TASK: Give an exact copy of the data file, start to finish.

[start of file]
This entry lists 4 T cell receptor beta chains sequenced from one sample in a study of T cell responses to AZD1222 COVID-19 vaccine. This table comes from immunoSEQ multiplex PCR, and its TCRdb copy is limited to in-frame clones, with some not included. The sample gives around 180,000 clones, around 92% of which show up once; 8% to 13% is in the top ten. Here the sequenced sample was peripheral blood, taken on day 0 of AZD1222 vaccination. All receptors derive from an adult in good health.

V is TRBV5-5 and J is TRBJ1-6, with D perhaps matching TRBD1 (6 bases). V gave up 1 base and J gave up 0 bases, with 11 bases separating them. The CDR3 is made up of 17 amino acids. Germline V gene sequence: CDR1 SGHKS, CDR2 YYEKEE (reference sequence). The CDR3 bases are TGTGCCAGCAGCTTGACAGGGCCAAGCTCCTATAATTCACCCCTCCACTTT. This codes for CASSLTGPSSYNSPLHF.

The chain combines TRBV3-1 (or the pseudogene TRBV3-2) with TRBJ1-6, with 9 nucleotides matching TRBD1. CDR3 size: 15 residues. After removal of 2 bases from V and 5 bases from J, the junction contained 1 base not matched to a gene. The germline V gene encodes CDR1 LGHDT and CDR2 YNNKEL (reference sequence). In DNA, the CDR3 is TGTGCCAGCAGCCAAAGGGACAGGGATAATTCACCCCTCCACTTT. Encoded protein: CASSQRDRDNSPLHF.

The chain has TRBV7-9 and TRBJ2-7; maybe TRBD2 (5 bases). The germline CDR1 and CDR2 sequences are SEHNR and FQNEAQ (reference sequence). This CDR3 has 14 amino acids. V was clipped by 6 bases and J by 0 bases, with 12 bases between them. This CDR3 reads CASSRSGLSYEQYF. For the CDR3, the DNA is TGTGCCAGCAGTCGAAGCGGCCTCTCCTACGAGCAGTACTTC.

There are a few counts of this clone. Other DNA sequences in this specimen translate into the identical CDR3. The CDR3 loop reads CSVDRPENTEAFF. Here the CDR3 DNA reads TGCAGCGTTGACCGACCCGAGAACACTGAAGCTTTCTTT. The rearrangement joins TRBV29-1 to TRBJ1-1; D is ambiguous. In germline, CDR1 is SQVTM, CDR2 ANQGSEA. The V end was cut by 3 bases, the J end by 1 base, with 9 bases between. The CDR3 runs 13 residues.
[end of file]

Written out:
This entry lists 4 T cell receptor beta chains sequenced from one sample in a study of T cell responses to AZD1222 COVID-19 vaccine. This table comes from immunoSEQ multiplex PCR, and its TCRdb copy is limited to in-frame clones, with some not included. The sample gives around 180,000 clones, around 92% of which show up once; 8% to 13% is in the top ten. Here the sequenced sample was peripheral blood, taken on day 0 of AZD1222 vaccination. All receptors derive from an adult in good health.

V is TRBV5-5 and J is TRBJ1-6, with D perhaps matching TRBD1 (6 bases). V gave up 1 base and J gave up 0 bases, with 11 bases separating them. The CDR3 is made up of 17 amino acids. Germline V gene sequence: CDR1 SGHKS, CDR2 YYEKEE (reference sequence). The CDR3 bases are TGTGCCAGCAGCTTGACAGGGCCAAGCTCCTATAATTCACCCCTCCACTTT. This codes for CASSLTGPSSYNSPLHF.

The chain combines TRBV3-1 (or the pseudogene TRBV3-2) with TRBJ1-6, with 9 nucleotides matching TRBD1. CDR3 size: 15 residues. After removal of 2 bases from V and 5 bases from J, the junction contained 1 base not matched to a gene. The germline V gene encodes CDR1 LGHDT and CDR2 YNNKEL (reference sequence). In DNA, the CDR3 is TGTGCCAGCAGCCAAAGGGACAGGGATAATTCACCCCTCCACTTT. Encoded protein: CASSQRDRDNSPLHF.

The chain has TRBV7-9 and TRBJ2-7; maybe TRBD2 (5 bases). The germline CDR1 and CDR2 sequences are SEHNR and FQNEAQ (reference sequence). This CDR3 has 14 amino acids. V was clipped by 6 bases and J by 0 bases, with 12 bases between them. This CDR3 reads CASSRSGLSYEQYF. For the CDR3, the DNA is TGTGCCAGCAGTCGAAGCGGCCTCTCCTACGAGCAGTACTTC.

There are a few counts of this clone. Other DNA sequences in this specimen translate into the identical CDR3. The CDR3 loop reads CSVDRPENTEAFF. Here the CDR3 DNA reads TGCAGCGTTGACCGACCCGAGAACACTGAAGCTTTCTTT. The rearrangement joins TRBV29-1 to TRBJ1-1; D is ambiguous. In germline, CDR1 is SQVTM, CDR2 ANQGSEA. The V end was cut by 3 bases, the J end by 1 base, with 9 bases between. The CDR3 runs 13 residues.